The current situation at the Georgetown City Council appears to be one in which the tail, as it were, is attempting to wag the dog. The clear act of defiance by both the Mayor and the Town Clerk towards directives issued to the council by the relevant Minister, Mr Ronald Bulkan is symptomatic of a bigger conflict at the leadership level between the APNU and it junior coalition partner the AFC on the one hand, and within the leadership of the APNU on the other.
It is evident that the AFC councillors are taking positions on important issues that are diametrically divergent to those of the APNU. This is seen in the position taken on the matter of the parking meters and more recently on the Bel Air playground which the council is bent on utilizing in part to construct housing for its top executives, including the Mayor and the Town Clerk.
This issue is turning out to be a major embarrassment to the Granger administration as was made public in a letter to the Mayor by the subject Minister Ronald Bulkan. The Minister, no doubt in an attempt to strengthen his arm against a defiant Mayor, felt obliged to invoke the concerns of the PNC central executive on the issue of the playground.
The fact is that unless and until President Granger himself intervenes on the matter, it is unlikely that the Mayor will give credence to any directive from Minister Bulkan who is regarded in party circles as a political lightweight when compared to the likes of Oscar Clarke who until recently was General Secretary of the PNC and who from all appearances still exerts enormous influence in the council. Mayor Green herself is a senior member of the PNC and is therefore unlikely to take kindly to any instructions emanating from someone she regards as a party neophyte.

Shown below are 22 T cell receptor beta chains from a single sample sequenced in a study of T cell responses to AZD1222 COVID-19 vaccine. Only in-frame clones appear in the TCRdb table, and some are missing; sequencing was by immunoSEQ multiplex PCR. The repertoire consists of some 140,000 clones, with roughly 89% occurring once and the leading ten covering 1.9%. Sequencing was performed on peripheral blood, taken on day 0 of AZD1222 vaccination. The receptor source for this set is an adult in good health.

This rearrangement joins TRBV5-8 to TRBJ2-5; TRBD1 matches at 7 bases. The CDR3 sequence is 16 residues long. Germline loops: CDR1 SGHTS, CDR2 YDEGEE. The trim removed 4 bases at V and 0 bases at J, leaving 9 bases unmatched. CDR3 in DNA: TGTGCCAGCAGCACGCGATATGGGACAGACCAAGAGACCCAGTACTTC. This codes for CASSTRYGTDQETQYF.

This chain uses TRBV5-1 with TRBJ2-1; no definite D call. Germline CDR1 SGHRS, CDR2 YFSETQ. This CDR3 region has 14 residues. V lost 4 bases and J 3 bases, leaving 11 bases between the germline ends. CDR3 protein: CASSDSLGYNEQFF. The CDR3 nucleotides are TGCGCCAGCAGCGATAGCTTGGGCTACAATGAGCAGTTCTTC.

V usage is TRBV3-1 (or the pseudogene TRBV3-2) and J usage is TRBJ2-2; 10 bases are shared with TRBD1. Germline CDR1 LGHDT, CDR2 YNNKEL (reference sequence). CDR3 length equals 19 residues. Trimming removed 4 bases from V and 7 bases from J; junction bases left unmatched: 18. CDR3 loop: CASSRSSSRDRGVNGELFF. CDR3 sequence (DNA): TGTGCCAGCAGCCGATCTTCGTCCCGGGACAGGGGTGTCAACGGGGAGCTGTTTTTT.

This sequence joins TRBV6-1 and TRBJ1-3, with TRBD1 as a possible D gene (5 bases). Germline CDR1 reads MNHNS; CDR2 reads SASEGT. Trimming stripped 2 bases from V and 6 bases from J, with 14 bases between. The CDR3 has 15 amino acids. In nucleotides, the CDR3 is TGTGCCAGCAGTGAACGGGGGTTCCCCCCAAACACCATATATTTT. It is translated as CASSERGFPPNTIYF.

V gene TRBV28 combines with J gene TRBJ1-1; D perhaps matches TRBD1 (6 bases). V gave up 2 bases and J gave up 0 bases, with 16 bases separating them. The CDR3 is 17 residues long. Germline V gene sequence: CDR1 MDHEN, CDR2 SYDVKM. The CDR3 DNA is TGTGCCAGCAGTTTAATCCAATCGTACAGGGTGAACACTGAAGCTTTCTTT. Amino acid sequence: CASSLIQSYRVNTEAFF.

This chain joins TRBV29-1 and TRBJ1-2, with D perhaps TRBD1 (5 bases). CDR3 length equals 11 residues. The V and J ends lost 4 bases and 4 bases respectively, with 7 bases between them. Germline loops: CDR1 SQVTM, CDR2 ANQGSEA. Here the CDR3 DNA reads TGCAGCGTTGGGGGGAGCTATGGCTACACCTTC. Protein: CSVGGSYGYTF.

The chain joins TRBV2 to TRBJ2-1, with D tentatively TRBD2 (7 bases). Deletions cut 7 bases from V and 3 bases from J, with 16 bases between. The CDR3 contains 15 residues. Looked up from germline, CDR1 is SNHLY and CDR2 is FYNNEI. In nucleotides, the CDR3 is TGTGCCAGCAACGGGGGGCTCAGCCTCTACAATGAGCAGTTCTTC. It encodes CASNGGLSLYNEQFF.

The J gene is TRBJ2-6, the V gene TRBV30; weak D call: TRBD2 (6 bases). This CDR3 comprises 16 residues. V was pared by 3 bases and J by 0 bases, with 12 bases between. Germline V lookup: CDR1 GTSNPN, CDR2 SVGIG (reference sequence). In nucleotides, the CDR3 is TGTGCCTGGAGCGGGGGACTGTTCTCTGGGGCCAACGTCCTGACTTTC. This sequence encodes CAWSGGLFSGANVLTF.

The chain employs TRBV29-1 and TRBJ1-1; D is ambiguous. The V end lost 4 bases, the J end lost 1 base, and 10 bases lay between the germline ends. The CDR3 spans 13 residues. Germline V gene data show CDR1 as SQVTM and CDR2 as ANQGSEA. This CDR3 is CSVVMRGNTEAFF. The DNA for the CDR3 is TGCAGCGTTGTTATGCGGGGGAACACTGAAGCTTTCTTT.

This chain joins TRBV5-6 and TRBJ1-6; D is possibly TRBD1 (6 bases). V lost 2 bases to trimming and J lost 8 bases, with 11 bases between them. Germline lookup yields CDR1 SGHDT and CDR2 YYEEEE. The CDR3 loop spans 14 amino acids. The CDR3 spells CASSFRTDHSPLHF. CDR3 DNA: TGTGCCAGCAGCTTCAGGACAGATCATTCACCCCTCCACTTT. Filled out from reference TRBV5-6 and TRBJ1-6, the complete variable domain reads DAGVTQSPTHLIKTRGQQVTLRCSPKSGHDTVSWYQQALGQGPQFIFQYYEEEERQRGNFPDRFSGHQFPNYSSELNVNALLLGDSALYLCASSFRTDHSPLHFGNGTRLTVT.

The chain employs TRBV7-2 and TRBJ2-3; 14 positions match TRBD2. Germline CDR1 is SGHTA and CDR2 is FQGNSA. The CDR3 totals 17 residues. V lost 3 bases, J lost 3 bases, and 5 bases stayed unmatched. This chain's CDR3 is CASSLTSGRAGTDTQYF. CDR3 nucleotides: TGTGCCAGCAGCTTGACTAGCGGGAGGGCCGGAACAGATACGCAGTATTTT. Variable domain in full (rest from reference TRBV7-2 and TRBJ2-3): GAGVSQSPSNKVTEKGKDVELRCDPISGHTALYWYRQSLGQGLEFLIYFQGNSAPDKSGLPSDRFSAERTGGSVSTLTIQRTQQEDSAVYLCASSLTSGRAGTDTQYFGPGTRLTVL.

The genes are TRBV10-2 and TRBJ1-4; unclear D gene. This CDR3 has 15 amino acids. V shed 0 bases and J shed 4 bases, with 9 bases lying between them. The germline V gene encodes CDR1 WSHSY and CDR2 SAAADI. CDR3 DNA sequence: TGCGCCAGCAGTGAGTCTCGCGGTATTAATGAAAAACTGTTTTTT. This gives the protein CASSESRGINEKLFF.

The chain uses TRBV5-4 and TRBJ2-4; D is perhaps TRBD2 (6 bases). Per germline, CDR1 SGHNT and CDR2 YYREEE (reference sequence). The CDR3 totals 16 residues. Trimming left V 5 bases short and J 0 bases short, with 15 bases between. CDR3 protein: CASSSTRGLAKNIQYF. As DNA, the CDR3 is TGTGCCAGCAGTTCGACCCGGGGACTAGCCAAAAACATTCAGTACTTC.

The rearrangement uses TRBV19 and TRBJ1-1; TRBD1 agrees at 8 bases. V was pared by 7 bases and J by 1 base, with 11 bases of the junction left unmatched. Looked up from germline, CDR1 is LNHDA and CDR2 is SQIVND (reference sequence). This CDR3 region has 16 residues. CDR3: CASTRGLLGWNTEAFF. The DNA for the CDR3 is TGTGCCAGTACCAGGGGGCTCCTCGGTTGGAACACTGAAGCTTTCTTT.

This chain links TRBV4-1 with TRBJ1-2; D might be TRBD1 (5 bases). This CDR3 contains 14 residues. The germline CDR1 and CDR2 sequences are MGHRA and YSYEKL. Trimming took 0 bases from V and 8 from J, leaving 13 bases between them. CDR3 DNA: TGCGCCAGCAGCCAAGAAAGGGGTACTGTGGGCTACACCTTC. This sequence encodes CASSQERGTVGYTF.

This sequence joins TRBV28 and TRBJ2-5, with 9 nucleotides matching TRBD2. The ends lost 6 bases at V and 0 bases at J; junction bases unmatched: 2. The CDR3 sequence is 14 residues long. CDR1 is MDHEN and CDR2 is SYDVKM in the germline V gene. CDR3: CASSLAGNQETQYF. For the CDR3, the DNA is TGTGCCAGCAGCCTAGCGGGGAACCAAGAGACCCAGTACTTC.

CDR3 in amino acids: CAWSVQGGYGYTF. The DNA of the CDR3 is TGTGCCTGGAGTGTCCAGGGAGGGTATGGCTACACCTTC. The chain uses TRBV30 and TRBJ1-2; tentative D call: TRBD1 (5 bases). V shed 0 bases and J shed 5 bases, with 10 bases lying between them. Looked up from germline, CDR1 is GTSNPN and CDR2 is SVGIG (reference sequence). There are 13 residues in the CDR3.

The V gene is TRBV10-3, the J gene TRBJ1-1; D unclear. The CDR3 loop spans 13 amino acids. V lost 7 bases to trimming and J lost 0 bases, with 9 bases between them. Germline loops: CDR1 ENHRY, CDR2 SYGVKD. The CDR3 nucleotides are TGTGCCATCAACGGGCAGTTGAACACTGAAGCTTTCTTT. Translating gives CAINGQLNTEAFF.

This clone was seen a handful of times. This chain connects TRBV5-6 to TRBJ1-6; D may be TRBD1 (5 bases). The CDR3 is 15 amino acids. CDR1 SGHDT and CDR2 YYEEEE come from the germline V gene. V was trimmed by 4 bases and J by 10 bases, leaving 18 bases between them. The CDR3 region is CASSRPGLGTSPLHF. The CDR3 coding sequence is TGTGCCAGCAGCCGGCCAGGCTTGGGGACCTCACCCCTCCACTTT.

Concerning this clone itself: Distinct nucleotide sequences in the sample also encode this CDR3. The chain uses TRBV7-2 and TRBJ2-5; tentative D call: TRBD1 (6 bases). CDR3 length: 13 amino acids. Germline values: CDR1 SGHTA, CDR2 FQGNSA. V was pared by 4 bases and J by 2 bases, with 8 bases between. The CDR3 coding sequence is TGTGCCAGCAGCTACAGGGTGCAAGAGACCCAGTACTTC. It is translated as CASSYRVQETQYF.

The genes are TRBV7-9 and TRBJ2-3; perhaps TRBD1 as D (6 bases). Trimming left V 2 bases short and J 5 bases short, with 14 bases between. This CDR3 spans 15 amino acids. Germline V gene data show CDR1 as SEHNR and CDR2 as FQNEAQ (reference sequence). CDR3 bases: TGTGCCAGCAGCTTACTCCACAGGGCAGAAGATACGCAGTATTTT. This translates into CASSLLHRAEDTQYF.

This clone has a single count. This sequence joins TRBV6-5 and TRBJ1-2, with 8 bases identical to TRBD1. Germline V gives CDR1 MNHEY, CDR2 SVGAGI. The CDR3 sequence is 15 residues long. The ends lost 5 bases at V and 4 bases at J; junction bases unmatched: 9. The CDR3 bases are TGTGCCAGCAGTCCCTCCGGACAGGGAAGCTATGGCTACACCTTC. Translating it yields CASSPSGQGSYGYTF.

The council is losing credibility among the citizens of Georgetown due in no small measure to its failure to honour statutory obligations such as payments to NIS and PAYE on behalf of its employees, not to mention its inability to pay wages and salaries in a timely manner.
The decision to build luxury homes for the Mayor and the Town Clerk in the face of such dire financial constraints is not only mind boggling but highly repugnant, especially when seen against the background of the council’s inability to meet its financial obligations even at the most basic of levels, including payments to contractors to remove garbage.
As the local and municipal elections draw nearer and nearer, one can look forward to more political theatrics in the council and its dealings with the central government. In the meantime, citizens in the city and its environs continue to live in hope of a cleaner and safer Georgetown.